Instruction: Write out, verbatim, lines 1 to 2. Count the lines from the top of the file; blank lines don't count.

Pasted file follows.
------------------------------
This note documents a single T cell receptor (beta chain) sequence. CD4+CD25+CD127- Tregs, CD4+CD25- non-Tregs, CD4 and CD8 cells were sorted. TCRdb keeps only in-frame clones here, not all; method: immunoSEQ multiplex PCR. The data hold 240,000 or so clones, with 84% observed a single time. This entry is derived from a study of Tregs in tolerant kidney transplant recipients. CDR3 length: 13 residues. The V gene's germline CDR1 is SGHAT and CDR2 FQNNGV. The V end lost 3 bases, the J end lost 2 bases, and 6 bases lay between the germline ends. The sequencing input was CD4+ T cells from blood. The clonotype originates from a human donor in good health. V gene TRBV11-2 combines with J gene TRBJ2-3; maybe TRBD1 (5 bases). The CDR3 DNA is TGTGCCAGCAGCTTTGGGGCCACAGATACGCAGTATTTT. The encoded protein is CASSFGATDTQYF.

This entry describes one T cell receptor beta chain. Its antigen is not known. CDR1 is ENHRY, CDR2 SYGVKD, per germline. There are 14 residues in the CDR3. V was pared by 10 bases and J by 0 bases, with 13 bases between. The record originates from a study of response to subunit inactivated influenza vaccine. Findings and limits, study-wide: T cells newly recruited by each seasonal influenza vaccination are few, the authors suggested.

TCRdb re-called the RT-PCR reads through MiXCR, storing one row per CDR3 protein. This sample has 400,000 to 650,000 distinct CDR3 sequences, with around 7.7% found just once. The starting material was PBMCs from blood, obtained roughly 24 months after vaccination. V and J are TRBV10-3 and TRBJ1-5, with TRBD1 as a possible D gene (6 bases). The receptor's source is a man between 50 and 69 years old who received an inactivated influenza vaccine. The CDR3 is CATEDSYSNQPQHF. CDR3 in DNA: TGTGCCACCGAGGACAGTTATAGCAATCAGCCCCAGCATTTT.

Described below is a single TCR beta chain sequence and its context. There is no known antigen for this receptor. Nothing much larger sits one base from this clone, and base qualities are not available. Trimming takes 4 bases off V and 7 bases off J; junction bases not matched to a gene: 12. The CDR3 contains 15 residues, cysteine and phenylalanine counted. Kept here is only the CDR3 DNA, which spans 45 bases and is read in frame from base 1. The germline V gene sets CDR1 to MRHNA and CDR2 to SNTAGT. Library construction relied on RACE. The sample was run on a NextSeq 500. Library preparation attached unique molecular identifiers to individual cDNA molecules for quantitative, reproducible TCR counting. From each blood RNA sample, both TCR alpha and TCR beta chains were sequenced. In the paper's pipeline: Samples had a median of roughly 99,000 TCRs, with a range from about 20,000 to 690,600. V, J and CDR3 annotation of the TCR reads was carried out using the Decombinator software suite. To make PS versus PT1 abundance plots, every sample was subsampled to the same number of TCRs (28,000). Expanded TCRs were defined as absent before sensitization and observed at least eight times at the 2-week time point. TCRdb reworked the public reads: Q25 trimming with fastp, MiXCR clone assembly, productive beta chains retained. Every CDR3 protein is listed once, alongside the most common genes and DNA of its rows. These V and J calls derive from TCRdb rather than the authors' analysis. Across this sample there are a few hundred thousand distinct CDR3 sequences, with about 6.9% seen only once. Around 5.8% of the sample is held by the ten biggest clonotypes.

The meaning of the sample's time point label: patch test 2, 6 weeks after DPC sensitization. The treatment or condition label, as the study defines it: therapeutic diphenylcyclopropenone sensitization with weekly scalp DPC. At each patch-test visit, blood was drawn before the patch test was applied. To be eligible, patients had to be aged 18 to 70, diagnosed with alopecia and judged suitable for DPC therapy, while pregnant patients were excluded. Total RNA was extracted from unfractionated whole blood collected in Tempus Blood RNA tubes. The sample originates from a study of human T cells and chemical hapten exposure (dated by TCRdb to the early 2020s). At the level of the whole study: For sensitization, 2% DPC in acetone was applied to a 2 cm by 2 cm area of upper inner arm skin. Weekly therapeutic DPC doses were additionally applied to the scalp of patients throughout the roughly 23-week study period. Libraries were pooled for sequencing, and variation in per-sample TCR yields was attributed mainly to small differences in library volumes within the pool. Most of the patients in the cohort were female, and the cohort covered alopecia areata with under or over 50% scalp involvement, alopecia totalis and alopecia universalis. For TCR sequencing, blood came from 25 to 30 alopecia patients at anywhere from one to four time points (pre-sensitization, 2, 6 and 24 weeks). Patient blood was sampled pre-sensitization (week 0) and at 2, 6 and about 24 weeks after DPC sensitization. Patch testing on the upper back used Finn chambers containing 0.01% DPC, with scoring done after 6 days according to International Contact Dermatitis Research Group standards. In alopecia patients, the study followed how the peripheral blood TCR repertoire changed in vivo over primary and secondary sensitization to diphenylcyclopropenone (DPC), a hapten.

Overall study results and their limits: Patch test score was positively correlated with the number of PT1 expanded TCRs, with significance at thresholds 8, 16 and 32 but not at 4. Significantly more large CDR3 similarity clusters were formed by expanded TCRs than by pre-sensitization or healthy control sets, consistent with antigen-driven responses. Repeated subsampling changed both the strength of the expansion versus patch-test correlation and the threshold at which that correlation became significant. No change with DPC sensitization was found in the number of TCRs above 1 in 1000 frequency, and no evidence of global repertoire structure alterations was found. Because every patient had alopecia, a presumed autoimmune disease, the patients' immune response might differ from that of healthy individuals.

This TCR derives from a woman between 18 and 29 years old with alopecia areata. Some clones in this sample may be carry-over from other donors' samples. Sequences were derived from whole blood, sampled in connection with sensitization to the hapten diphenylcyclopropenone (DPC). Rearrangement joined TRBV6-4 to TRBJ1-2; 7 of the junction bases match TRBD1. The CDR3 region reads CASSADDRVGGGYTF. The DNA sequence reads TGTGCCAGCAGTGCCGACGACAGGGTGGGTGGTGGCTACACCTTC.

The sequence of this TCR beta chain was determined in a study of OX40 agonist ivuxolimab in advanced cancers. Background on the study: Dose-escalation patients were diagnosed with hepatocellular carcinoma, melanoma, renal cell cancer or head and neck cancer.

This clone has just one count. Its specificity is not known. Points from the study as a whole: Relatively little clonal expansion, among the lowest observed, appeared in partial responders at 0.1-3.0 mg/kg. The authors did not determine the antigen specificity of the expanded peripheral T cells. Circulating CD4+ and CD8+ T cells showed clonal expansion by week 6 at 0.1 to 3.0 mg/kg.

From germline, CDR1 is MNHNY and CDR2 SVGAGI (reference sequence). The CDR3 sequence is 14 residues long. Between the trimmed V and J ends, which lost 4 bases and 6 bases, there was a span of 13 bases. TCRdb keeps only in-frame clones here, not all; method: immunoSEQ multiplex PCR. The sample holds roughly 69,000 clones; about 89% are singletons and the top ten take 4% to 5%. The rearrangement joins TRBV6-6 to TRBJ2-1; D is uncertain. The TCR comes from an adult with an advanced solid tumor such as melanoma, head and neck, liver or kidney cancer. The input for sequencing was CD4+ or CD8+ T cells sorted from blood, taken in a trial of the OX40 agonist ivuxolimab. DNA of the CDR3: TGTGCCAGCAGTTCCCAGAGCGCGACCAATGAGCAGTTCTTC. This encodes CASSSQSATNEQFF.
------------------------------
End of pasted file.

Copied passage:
This note documents a single T cell receptor (beta chain) sequence. CD4+CD25+CD127- Tregs, CD4+CD25- non-Tregs, CD4 and CD8 cells were sorted. TCRdb keeps only in-frame clones here, not all; method: immunoSEQ multiplex PCR. The data hold 240,000 or so clones, with 84% observed a single time. This entry is derived from a study of Tregs in tolerant kidney transplant recipients. CDR3 length: 13 residues. The V gene's germline CDR1 is SGHAT and CDR2 FQNNGV. The V end lost 3 bases, the J end lost 2 bases, and 6 bases lay between the germline ends. The sequencing input was CD4+ T cells from blood. The clonotype originates from a human donor in good health. V gene TRBV11-2 combines with J gene TRBJ2-3; maybe TRBD1 (5 bases). The CDR3 DNA is TGTGCCAGCAGCTTTGGGGCCACAGATACGCAGTATTTT. The encoded protein is CASSFGATDTQYF.

This entry describes one T cell receptor beta chain. Its antigen is not known. CDR1 is ENHRY, CDR2 SYGVKD, per germline. There are 14 residues in the CDR3. V was pared by 10 bases and J by 0 bases, with 13 bases between. The record originates from a study of response to subunit inactivated influenza vaccine. Findings and limits, study-wide: T cells newly recruited by each seasonal influenza vaccination are few, the authors suggested.